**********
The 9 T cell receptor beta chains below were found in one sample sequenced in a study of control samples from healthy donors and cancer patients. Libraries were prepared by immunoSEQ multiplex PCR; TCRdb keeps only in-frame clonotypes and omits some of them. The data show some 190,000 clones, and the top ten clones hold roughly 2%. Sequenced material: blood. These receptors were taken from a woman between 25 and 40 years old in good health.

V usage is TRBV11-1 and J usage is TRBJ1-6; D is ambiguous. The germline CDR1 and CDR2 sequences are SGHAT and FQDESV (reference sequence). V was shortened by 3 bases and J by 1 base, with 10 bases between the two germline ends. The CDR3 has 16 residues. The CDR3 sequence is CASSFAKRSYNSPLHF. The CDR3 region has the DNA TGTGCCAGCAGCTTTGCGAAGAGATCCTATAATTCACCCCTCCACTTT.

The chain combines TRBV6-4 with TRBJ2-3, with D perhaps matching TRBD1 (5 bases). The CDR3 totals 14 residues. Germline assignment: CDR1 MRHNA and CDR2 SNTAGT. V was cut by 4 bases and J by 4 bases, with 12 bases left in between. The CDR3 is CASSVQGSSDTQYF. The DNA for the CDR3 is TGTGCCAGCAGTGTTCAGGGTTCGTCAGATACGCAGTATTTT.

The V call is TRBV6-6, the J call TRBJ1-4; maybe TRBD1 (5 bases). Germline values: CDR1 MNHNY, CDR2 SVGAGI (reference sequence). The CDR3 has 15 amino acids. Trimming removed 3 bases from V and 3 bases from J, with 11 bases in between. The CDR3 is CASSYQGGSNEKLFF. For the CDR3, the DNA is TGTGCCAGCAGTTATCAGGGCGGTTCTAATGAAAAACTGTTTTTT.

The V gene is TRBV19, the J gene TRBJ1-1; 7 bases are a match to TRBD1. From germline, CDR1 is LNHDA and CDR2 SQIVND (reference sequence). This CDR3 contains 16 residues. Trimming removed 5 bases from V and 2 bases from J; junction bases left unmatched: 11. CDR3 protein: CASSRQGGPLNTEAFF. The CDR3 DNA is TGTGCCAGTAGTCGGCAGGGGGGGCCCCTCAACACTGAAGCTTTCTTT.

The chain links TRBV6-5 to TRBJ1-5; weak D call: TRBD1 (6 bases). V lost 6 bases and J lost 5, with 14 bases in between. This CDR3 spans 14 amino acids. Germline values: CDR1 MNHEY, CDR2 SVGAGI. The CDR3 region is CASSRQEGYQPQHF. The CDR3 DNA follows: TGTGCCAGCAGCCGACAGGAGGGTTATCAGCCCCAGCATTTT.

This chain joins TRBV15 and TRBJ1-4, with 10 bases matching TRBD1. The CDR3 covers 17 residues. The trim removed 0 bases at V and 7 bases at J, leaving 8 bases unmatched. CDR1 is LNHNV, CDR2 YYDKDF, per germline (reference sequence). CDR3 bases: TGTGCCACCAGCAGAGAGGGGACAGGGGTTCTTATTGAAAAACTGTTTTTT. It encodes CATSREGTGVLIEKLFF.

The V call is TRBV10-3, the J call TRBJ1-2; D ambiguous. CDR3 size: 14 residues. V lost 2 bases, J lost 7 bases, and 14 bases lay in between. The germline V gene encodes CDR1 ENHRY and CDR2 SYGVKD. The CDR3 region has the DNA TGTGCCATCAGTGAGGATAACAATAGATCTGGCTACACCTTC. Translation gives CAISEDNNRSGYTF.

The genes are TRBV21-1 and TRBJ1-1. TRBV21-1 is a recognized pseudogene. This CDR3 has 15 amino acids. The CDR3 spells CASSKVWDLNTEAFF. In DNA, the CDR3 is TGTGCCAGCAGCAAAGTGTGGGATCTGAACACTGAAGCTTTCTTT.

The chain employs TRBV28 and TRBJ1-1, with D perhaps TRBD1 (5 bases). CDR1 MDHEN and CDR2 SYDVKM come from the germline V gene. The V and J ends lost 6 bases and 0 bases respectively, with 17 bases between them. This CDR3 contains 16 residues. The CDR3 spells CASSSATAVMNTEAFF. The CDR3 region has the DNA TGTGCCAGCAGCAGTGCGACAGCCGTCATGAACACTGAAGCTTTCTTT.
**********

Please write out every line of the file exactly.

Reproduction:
The 9 T cell receptor beta chains below were found in one sample sequenced in a study of control samples from healthy donors and cancer patients. Libraries were prepared by immunoSEQ multiplex PCR; TCRdb keeps only in-frame clonotypes and omits some of them. The data show some 190,000 clones, and the top ten clones hold roughly 2%. Sequenced material: blood. These receptors were taken from a woman between 25 and 40 years old in good health.

V usage is TRBV11-1 and J usage is TRBJ1-6; D is ambiguous. The germline CDR1 and CDR2 sequences are SGHAT and FQDESV (reference sequence). V was shortened by 3 bases and J by 1 base, with 10 bases between the two germline ends. The CDR3 has 16 residues. The CDR3 sequence is CASSFAKRSYNSPLHF. The CDR3 region has the DNA TGTGCCAGCAGCTTTGCGAAGAGATCCTATAATTCACCCCTCCACTTT.

The chain combines TRBV6-4 with TRBJ2-3, with D perhaps matching TRBD1 (5 bases). The CDR3 totals 14 residues. Germline assignment: CDR1 MRHNA and CDR2 SNTAGT. V was cut by 4 bases and J by 4 bases, with 12 bases left in between. The CDR3 is CASSVQGSSDTQYF. The DNA for the CDR3 is TGTGCCAGCAGTGTTCAGGGTTCGTCAGATACGCAGTATTTT.

The V call is TRBV6-6, the J call TRBJ1-4; maybe TRBD1 (5 bases). Germline values: CDR1 MNHNY, CDR2 SVGAGI (reference sequence). The CDR3 has 15 amino acids. Trimming removed 3 bases from V and 3 bases from J, with 11 bases in between. The CDR3 is CASSYQGGSNEKLFF. For the CDR3, the DNA is TGTGCCAGCAGTTATCAGGGCGGTTCTAATGAAAAACTGTTTTTT.

The V gene is TRBV19, the J gene TRBJ1-1; 7 bases are a match to TRBD1. From germline, CDR1 is LNHDA and CDR2 SQIVND (reference sequence). This CDR3 contains 16 residues. Trimming removed 5 bases from V and 2 bases from J; junction bases left unmatched: 11. CDR3 protein: CASSRQGGPLNTEAFF. The CDR3 DNA is TGTGCCAGTAGTCGGCAGGGGGGGCCCCTCAACACTGAAGCTTTCTTT.

The chain links TRBV6-5 to TRBJ1-5; weak D call: TRBD1 (6 bases). V lost 6 bases and J lost 5, with 14 bases in between. This CDR3 spans 14 amino acids. Germline values: CDR1 MNHEY, CDR2 SVGAGI. The CDR3 region is CASSRQEGYQPQHF. The CDR3 DNA follows: TGTGCCAGCAGCCGACAGGAGGGTTATCAGCCCCAGCATTTT.

This chain joins TRBV15 and TRBJ1-4, with 10 bases matching TRBD1. The CDR3 covers 17 residues. The trim removed 0 bases at V and 7 bases at J, leaving 8 bases unmatched. CDR1 is LNHNV, CDR2 YYDKDF, per germline (reference sequence). CDR3 bases: TGTGCCACCAGCAGAGAGGGGACAGGGGTTCTTATTGAAAAACTGTTTTTT. It encodes CATSREGTGVLIEKLFF.

The V call is TRBV10-3, the J call TRBJ1-2; D ambiguous. CDR3 size: 14 residues. V lost 2 bases, J lost 7 bases, and 14 bases lay in between. The germline V gene encodes CDR1 ENHRY and CDR2 SYGVKD. The CDR3 region has the DNA TGTGCCATCAGTGAGGATAACAATAGATCTGGCTACACCTTC. Translation gives CAISEDNNRSGYTF.

The genes are TRBV21-1 and TRBJ1-1. TRBV21-1 is a recognized pseudogene. This CDR3 has 15 amino acids. The CDR3 spells CASSKVWDLNTEAFF. In DNA, the CDR3 is TGTGCCAGCAGCAAAGTGTGGGATCTGAACACTGAAGCTTTCTTT.

The chain employs TRBV28 and TRBJ1-1, with D perhaps TRBD1 (5 bases). CDR1 MDHEN and CDR2 SYDVKM come from the germline V gene. The V and J ends lost 6 bases and 0 bases respectively, with 17 bases between them. This CDR3 contains 16 residues. The CDR3 spells CASSSATAVMNTEAFF. The CDR3 region has the DNA TGTGCCAGCAGCAGTGCGACAGCCGTCATGAACACTGAAGCTTTCTTT.